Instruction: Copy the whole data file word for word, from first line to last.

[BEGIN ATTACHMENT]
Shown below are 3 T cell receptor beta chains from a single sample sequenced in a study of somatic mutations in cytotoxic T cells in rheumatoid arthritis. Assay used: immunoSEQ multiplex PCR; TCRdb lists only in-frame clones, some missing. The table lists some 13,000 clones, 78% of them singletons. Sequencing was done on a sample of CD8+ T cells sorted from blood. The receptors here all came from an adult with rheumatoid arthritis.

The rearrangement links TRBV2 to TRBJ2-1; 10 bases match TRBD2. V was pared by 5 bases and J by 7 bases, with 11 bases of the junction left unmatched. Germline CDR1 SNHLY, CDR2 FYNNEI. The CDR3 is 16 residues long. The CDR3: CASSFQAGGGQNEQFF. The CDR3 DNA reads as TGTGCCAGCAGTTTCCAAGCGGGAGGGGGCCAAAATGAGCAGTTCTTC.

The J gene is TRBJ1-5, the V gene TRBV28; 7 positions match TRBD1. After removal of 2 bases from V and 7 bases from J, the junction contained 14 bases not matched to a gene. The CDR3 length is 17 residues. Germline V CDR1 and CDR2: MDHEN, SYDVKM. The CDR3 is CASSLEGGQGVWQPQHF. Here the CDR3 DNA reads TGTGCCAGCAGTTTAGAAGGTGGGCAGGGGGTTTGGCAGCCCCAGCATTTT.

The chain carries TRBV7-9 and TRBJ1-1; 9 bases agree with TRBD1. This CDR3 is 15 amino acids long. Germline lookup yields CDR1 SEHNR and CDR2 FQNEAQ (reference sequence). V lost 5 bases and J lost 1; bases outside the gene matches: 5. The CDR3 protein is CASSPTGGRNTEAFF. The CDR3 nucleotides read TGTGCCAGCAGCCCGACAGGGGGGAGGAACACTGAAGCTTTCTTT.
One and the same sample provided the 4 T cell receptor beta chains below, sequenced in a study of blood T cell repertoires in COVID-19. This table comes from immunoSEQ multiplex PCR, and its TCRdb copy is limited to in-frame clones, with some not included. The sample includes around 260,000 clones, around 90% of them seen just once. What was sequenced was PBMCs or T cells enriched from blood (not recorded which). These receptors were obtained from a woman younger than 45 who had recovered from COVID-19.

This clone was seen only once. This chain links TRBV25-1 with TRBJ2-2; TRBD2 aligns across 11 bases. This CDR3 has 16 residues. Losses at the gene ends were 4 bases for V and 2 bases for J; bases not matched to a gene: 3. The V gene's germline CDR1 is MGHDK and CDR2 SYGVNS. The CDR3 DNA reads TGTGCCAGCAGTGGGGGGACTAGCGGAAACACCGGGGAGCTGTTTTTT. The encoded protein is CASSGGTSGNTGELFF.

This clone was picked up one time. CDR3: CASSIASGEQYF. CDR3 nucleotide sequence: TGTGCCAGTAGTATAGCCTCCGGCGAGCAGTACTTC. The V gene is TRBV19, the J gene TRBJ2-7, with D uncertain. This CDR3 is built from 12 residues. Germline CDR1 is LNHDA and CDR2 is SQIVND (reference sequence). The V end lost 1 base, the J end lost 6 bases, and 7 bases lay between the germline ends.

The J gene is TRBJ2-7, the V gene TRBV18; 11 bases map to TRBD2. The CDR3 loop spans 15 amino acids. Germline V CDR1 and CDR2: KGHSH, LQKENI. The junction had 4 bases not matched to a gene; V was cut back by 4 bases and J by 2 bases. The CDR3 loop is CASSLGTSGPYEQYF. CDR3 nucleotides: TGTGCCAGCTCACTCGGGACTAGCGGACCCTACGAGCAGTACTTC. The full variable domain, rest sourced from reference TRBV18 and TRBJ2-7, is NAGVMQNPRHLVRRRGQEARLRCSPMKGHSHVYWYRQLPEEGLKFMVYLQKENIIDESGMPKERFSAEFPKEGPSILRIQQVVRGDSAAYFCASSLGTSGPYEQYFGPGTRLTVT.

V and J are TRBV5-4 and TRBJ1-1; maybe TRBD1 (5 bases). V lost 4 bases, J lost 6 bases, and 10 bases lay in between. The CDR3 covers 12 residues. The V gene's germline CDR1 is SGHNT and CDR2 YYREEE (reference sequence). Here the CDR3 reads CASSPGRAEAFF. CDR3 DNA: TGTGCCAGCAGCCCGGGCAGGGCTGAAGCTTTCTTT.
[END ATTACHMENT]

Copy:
Shown below are 3 T cell receptor beta chains from a single sample sequenced in a study of somatic mutations in cytotoxic T cells in rheumatoid arthritis. Assay used: immunoSEQ multiplex PCR; TCRdb lists only in-frame clones, some missing. The table lists some 13,000 clones, 78% of them singletons. Sequencing was done on a sample of CD8+ T cells sorted from blood. The receptors here all came from an adult with rheumatoid arthritis.

The rearrangement links TRBV2 to TRBJ2-1; 10 bases match TRBD2. V was pared by 5 bases and J by 7 bases, with 11 bases of the junction left unmatched. Germline CDR1 SNHLY, CDR2 FYNNEI. The CDR3 is 16 residues long. The CDR3: CASSFQAGGGQNEQFF. The CDR3 DNA reads as TGTGCCAGCAGTTTCCAAGCGGGAGGGGGCCAAAATGAGCAGTTCTTC.

The J gene is TRBJ1-5, the V gene TRBV28; 7 positions match TRBD1. After removal of 2 bases from V and 7 bases from J, the junction contained 14 bases not matched to a gene. The CDR3 length is 17 residues. Germline V CDR1 and CDR2: MDHEN, SYDVKM. The CDR3 is CASSLEGGQGVWQPQHF. Here the CDR3 DNA reads TGTGCCAGCAGTTTAGAAGGTGGGCAGGGGGTTTGGCAGCCCCAGCATTTT.

The chain carries TRBV7-9 and TRBJ1-1; 9 bases agree with TRBD1. This CDR3 is 15 amino acids long. Germline lookup yields CDR1 SEHNR and CDR2 FQNEAQ (reference sequence). V lost 5 bases and J lost 1; bases outside the gene matches: 5. The CDR3 protein is CASSPTGGRNTEAFF. The CDR3 nucleotides read TGTGCCAGCAGCCCGACAGGGGGGAGGAACACTGAAGCTTTCTTT.
One and the same sample provided the 4 T cell receptor beta chains below, sequenced in a study of blood T cell repertoires in COVID-19. This table comes from immunoSEQ multiplex PCR, and its TCRdb copy is limited to in-frame clones, with some not included. The sample includes around 260,000 clones, around 90% of them seen just once. What was sequenced was PBMCs or T cells enriched from blood (not recorded which). These receptors were obtained from a woman younger than 45 who had recovered from COVID-19.

This clone was seen only once. This chain links TRBV25-1 with TRBJ2-2; TRBD2 aligns across 11 bases. This CDR3 has 16 residues. Losses at the gene ends were 4 bases for V and 2 bases for J; bases not matched to a gene: 3. The V gene's germline CDR1 is MGHDK and CDR2 SYGVNS. The CDR3 DNA reads TGTGCCAGCAGTGGGGGGACTAGCGGAAACACCGGGGAGCTGTTTTTT. The encoded protein is CASSGGTSGNTGELFF.

This clone was picked up one time. CDR3: CASSIASGEQYF. CDR3 nucleotide sequence: TGTGCCAGTAGTATAGCCTCCGGCGAGCAGTACTTC. The V gene is TRBV19, the J gene TRBJ2-7, with D uncertain. This CDR3 is built from 12 residues. Germline CDR1 is LNHDA and CDR2 is SQIVND (reference sequence). The V end lost 1 base, the J end lost 6 bases, and 7 bases lay between the germline ends.

The J gene is TRBJ2-7, the V gene TRBV18; 11 bases map to TRBD2. The CDR3 loop spans 15 amino acids. Germline V CDR1 and CDR2: KGHSH, LQKENI. The junction had 4 bases not matched to a gene; V was cut back by 4 bases and J by 2 bases. The CDR3 loop is CASSLGTSGPYEQYF. CDR3 nucleotides: TGTGCCAGCTCACTCGGGACTAGCGGACCCTACGAGCAGTACTTC. The full variable domain, rest sourced from reference TRBV18 and TRBJ2-7, is NAGVMQNPRHLVRRRGQEARLRCSPMKGHSHVYWYRQLPEEGLKFMVYLQKENIIDESGMPKERFSAEFPKEGPSILRIQQVVRGDSAAYFCASSLGTSGPYEQYFGPGTRLTVT.

V and J are TRBV5-4 and TRBJ1-1; maybe TRBD1 (5 bases). V lost 4 bases, J lost 6 bases, and 10 bases lay in between. The CDR3 covers 12 residues. The V gene's germline CDR1 is SGHNT and CDR2 YYREEE (reference sequence). Here the CDR3 reads CASSPGRAEAFF. CDR3 DNA: TGTGCCAGCAGCCCGGGCAGGGCTGAAGCTTTCTTT.